Later, Patrick drives to the snowy high desert. He arrives at the church’s temporary performance site around sunset. Before the carnival-like services, he takes a walk with Grace through the nearby woods. They kiss while the narrator tell us helpfully, “The visit of Patrick was an intrusion on Grace’s dream. Finding her father was more important than loving...or living. She could stall no longer. The dream had to be given life. Here. Tonight.”

Later, Grace and Patrick lie on a bed in a trailer kissing. “Is Shirley a virgin too?” Grace asks awkwardly. She adds, “I can understand weakness of the flesh, with Shirley or with anyone. I just don’t want to hear about it.”

Outside, Mr. Pataki strides onto an outdoor stage in front of a huge crowd of elderly churchgoers. As he preaches, his accent changes from southern to New England. “Gawd is giving it to you good!” he preaches. He walks among the crowd, curing cancer by holding an old lady’s hands.

At the trailer, Patrick tells Grace he wants to do more than kiss (and more eloquently, “I’m not going to walk away half bent over from that pain anymore.”) She refuses his advances and walks to the ladder for her performance. She climbs and falls successfully (if falling 30 feet can be described as “successfully”) into the pile of foam rubber chunks.

Patrick walks away from the traveling church, only to meet the sheriff, who tells him a story about how Mr. Pataki healed him, and who keeps staring into space and saying “Jesus Jesus Jesus.” Patrick backs slowly away from him.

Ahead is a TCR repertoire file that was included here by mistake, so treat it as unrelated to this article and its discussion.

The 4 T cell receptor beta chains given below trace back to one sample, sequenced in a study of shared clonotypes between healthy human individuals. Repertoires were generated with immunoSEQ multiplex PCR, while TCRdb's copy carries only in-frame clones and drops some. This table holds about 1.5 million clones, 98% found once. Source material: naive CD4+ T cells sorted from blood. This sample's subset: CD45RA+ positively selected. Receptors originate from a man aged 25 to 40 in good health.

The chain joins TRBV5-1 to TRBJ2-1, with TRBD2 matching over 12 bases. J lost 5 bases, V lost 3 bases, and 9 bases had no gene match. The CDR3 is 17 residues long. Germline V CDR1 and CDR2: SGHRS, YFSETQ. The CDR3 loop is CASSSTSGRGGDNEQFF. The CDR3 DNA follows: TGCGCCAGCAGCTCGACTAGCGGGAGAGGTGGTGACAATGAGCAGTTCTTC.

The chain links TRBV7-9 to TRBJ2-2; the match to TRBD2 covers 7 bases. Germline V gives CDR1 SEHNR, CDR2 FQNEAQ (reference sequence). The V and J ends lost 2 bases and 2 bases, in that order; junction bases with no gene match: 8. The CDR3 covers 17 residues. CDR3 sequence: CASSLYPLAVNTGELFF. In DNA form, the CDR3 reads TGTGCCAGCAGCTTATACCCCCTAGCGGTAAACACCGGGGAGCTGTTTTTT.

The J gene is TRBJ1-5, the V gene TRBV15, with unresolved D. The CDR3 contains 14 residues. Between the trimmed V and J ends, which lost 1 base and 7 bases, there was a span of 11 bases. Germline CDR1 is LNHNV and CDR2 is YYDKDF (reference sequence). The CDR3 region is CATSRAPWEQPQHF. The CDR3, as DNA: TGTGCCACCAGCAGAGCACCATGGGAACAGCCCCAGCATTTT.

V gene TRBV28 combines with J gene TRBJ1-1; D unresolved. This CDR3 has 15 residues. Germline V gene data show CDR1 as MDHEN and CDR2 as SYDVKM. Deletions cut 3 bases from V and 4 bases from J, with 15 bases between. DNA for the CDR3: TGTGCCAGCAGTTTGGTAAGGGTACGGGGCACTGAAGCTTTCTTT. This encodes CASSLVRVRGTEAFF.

After Grace heals someone in the crowd, the filmmakers dissolve to the desk at an old hotel. The narrator says, “Later that night, her search ended in a hotel for retired men. The people, places, the events...all real to Grace, but they are in fact the beginnings of her imaginary world.”

She tries to find her father among the old men sitting in the lobby, but she’s surprised to see a man enter with a group of old women prostitutes dressed as if they’ve just performed in a circus. The women pair up with the old men and take them upstairs. The pimp, played by Marc Lawrence, who identifies himself as an undertaker and tries to recruit Grace into prostitution, and then he mentions her father. “Your father’s dead. He died yesterday. I got him at my place.”

The film cuts to Mr. Lawrence’s funeral parlor in the desert, where he leaves her with the body of her father, who is lying for some reason on a hospital bed with an IV connected. “Why did you die?” Grace asks her father when she is alone with him, crying. She leaves the room to compose herself, however, and when she returns she sees her deceased father sit up in his hospital bed.

Of course, she runs to get Mr. Lawrence, but when they return to the room her father is dead again. “I’ll have to embalm him,” Mr. Lawrence says.

“No. Don’t touch him. He sat up!”

Of course, her father’s corpse, played by Edmond O’Brien, stands up, grabs a scalpel, and slashes Mr. Lawrence down the back. In a surreal death scene, Mr. Lawrence staggers against the operating table, intentionally disconnects the plug on the IV full of purple embalming fluid, then falls to the floor and dies.